Rather than covering miles as quickly as possible, the whole point of the Fifth Thule Expedition was to find people out on the vast and endless expanses of ice and snow—cultural relatives to his family and friends back in Greenland. And his approach to these Arctic residents was one of humility. Rather than assuming he knew more than them, he understood that they carried with them echoes of the original stories, stories dating back hundreds, if not thousands of years. His mission wasn't to teach. It was to learn. In this manner, Rasmussen traveled for days or weeks across the ice until he either saw a hunting party in the distance or spotted their sled tracks, introduced himself, and ultimately joined them in their camp until he felt it was the right time to continue moving westward. He met dozens of families and observed firsthand the longitudinal evolution in sled design, hunting strategies, preferred animals for food and clothing, language and dialect, cultural customs and spirituality. It was, put simply, human relationships with the natural world. He shared food and stories, made music and danced, and celebrated life with the people he met along the way. He recorded all that he could, published in numerous books, most notably in Across Arctic America and The People of the Far North.
“Knud Rasmussen with friends Arnalulunguak and Meetek after their successful traverse of the Northwest Passage. The trio took three years to cross the Northwest Passage, hunting for food and collecting priceless stories along the way.” Photo: Wikimedia Commons
More than three years later, Rasmussen and his friends emerged in Northwest Alaska. Their final push was across the sea ice in the Bering Strait, where they landed on the shores of Russia’s Far East. From Eastern Canada to Eastern Russia (the entire Northwest Passage) by dog sled, they gathered several volumes of priceless stories and observations along the way.
The landscapes and animals, the weather and wind, and the people of the Northwest Passage all find themselves on the pages of books either written by Rasmussen or written about him. He was an Arctic addict, and he couldn’t be away from these wild lands for very long. His observations and narratives can be beautiful, but we often want to apply a tangible, three-dimensional reality to what we read in history books. Traveling with Quark Expeditions in the Northwest Passage provides opportunities to awaken our senses and gives stories like Rasmussen’s dog sled journey through the Arctic a richer sense of reality, that third dimension that stops us in our tracks, makes us feel present in our moment and think to ourselves, “Wow, now this is what the Arctic is!” The sheer immensity of the landscapes is often difficult to comprehend, landscapes that, when physically exposed to their true scale, leaves you with a tremendous and palpable sense of humility.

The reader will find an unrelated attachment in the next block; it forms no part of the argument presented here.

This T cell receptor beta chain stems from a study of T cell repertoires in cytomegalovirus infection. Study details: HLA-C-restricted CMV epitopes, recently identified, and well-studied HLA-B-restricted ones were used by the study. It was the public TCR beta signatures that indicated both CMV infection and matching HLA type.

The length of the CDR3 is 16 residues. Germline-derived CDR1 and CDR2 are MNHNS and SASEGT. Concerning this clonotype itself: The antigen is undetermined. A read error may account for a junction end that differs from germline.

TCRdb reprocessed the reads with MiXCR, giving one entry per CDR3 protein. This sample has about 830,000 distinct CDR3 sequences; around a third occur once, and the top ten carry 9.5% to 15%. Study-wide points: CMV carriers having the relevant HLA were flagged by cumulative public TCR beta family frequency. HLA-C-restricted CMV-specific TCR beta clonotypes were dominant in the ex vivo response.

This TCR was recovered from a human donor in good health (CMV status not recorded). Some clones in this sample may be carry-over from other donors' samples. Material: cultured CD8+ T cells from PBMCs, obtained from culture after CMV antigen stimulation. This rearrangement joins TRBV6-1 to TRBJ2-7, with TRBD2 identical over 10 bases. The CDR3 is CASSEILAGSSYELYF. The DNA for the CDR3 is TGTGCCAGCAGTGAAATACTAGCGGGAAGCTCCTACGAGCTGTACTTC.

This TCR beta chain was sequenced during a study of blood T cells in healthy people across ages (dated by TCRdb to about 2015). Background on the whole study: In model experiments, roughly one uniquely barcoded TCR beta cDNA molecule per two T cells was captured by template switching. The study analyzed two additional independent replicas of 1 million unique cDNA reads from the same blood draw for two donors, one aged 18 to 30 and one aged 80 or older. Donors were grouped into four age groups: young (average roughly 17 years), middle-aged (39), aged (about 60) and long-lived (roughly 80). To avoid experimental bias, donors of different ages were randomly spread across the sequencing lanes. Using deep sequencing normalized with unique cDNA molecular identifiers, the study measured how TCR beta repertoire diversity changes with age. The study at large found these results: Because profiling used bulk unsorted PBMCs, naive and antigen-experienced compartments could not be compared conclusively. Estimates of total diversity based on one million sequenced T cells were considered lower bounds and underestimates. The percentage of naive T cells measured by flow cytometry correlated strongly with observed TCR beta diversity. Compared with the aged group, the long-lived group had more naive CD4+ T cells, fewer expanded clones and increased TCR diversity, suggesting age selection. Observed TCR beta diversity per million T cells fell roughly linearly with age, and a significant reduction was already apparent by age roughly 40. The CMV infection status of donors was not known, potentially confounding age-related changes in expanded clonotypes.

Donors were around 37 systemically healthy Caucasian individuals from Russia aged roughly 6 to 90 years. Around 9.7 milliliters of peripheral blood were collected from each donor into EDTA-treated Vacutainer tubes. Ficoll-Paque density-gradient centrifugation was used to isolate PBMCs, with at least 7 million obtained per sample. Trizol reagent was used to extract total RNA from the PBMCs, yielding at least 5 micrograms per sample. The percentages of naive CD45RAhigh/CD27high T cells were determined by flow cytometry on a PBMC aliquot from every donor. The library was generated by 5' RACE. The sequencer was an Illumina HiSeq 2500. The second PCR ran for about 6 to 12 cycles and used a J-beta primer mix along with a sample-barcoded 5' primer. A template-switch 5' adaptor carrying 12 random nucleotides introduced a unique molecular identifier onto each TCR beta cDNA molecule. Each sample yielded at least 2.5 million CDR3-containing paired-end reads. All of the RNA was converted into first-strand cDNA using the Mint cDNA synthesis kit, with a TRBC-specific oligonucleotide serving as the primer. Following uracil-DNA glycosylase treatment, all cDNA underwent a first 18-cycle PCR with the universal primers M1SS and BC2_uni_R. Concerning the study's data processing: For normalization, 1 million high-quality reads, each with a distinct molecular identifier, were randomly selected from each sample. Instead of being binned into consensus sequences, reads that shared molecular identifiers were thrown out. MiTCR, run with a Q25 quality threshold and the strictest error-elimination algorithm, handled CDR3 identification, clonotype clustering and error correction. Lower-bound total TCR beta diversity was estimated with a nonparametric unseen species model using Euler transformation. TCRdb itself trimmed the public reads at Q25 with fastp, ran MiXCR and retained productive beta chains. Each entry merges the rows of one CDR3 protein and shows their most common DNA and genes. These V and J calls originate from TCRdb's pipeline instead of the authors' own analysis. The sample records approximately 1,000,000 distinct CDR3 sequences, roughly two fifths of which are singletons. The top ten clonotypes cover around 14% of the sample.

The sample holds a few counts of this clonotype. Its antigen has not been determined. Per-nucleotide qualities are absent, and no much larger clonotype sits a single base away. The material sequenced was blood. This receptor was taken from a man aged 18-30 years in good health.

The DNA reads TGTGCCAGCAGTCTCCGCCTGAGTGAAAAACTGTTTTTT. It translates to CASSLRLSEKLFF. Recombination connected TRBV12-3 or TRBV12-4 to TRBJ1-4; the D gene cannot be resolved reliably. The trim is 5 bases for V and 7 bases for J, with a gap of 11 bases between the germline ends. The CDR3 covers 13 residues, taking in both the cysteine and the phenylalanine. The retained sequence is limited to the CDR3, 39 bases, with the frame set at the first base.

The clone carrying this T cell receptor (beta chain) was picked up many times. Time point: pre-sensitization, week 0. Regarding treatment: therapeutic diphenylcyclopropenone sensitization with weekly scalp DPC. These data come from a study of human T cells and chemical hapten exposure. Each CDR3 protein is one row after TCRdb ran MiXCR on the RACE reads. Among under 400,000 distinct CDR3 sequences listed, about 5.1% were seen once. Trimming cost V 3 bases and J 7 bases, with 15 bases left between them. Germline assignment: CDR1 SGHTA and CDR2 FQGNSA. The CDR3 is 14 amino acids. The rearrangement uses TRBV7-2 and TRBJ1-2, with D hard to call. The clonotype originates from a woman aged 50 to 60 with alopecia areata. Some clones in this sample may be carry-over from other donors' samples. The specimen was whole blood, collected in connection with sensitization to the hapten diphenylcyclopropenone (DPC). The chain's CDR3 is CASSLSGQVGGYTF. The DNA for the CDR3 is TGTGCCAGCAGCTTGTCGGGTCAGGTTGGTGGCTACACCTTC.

“The scale of wilderness of the Canadian Arctic is difficult to comprehend. As one Quark guest phrased it, ‘there’s nothing for miles and miles but miles and miles.” Photo: Daven Hafey
Standing on shore of a rocky beach on Devon Island or the Boothia Peninsula, we can hear what the Arctic wind actually sounds like, blowing uninterrupted across hundreds of miles of wilderness—the “barren lands.” We can feel the sting of that summer Arctic wind on our face and understand that to travel and survive in these lands—in winter—is a phenomenal demonstration of the strength of the human spirit. Walking on shore next to polar bear tracks, visiting the remains of winter Thule and Inuit camps, and gazing out at the sea ice, we can feel the subtle intensity of the Arctic in our bones.
And of course, we can be invited into Arctic communities and presented with stories and smiles, laughter and dancing, warmth and generosity. And if we’re lucky, tastes of local delicacies. All privileges. I can see why Rasmussen was an Arctic addict.
Want to see and hear these wild Arctic places for yourself? Join us aboard the Ocean Adventurer this year in the Northwest Passage.
Want to learn more about Knud Rasmussen and his travels? Consider reading White Eskimo by Stephen Bown, or This Cold Heaven by Gretel Ehrlich.